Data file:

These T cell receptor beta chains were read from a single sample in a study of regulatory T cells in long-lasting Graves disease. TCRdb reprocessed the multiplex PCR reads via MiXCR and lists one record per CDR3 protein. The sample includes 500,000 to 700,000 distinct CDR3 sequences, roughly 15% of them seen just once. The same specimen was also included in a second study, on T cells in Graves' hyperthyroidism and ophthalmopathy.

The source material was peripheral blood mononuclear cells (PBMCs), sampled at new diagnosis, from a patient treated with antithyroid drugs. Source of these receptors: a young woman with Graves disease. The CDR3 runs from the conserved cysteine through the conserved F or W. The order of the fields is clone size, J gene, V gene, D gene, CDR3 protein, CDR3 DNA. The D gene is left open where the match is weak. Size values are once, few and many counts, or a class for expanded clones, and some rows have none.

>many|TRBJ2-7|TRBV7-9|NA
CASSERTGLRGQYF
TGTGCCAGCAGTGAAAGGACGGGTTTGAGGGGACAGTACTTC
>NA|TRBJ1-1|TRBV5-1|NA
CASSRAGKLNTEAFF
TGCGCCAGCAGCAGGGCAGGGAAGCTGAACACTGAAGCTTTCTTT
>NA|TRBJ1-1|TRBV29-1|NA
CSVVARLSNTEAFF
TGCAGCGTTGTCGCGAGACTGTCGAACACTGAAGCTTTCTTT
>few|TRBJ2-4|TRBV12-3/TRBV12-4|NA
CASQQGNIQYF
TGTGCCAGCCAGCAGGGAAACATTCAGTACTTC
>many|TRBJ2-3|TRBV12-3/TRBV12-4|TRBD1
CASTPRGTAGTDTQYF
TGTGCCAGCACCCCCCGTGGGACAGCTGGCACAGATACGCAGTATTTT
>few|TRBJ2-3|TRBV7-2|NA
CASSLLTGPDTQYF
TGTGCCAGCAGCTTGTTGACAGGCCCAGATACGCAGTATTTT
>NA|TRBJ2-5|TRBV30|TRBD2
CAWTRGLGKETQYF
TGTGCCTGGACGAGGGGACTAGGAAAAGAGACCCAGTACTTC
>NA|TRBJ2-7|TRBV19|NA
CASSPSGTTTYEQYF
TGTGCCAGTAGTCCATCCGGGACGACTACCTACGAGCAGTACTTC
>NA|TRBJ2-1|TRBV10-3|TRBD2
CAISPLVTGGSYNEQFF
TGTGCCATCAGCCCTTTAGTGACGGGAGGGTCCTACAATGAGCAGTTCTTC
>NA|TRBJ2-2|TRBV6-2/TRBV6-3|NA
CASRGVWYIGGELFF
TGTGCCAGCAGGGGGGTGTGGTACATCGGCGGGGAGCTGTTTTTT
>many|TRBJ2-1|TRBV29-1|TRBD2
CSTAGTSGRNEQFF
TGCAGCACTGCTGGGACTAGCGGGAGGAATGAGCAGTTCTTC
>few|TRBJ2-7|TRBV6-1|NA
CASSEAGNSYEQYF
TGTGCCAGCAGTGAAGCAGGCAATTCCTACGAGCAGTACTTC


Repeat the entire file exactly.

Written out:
These T cell receptor beta chains were read from a single sample in a study of regulatory T cells in long-lasting Graves disease. TCRdb reprocessed the multiplex PCR reads via MiXCR and lists one record per CDR3 protein. The sample includes 500,000 to 700,000 distinct CDR3 sequences, roughly 15% of them seen just once. The same specimen was also included in a second study, on T cells in Graves' hyperthyroidism and ophthalmopathy.

The source material was peripheral blood mononuclear cells (PBMCs), sampled at new diagnosis, from a patient treated with antithyroid drugs. Source of these receptors: a young woman with Graves disease. The CDR3 runs from the conserved cysteine through the conserved F or W. The order of the fields is clone size, J gene, V gene, D gene, CDR3 protein, CDR3 DNA. The D gene is left open where the match is weak. Size values are once, few and many counts, or a class for expanded clones, and some rows have none.

>many|TRBJ2-7|TRBV7-9|NA
CASSERTGLRGQYF
TGTGCCAGCAGTGAAAGGACGGGTTTGAGGGGACAGTACTTC
>NA|TRBJ1-1|TRBV5-1|NA
CASSRAGKLNTEAFF
TGCGCCAGCAGCAGGGCAGGGAAGCTGAACACTGAAGCTTTCTTT
>NA|TRBJ1-1|TRBV29-1|NA
CSVVARLSNTEAFF
TGCAGCGTTGTCGCGAGACTGTCGAACACTGAAGCTTTCTTT
>few|TRBJ2-4|TRBV12-3/TRBV12-4|NA
CASQQGNIQYF
TGTGCCAGCCAGCAGGGAAACATTCAGTACTTC
>many|TRBJ2-3|TRBV12-3/TRBV12-4|TRBD1
CASTPRGTAGTDTQYF
TGTGCCAGCACCCCCCGTGGGACAGCTGGCACAGATACGCAGTATTTT
>few|TRBJ2-3|TRBV7-2|NA
CASSLLTGPDTQYF
TGTGCCAGCAGCTTGTTGACAGGCCCAGATACGCAGTATTTT
>NA|TRBJ2-5|TRBV30|TRBD2
CAWTRGLGKETQYF
TGTGCCTGGACGAGGGGACTAGGAAAAGAGACCCAGTACTTC
>NA|TRBJ2-7|TRBV19|NA
CASSPSGTTTYEQYF
TGTGCCAGTAGTCCATCCGGGACGACTACCTACGAGCAGTACTTC
>NA|TRBJ2-1|TRBV10-3|TRBD2
CAISPLVTGGSYNEQFF
TGTGCCATCAGCCCTTTAGTGACGGGAGGGTCCTACAATGAGCAGTTCTTC
>NA|TRBJ2-2|TRBV6-2/TRBV6-3|NA
CASRGVWYIGGELFF
TGTGCCAGCAGGGGGGTGTGGTACATCGGCGGGGAGCTGTTTTTT
>many|TRBJ2-1|TRBV29-1|TRBD2
CSTAGTSGRNEQFF
TGCAGCACTGCTGGGACTAGCGGGAGGAATGAGCAGTTCTTC
>few|TRBJ2-7|TRBV6-1|NA
CASSEAGNSYEQYF
TGTGCCAGCAGTGAAGCAGGCAATTCCTACGAGCAGTACTTC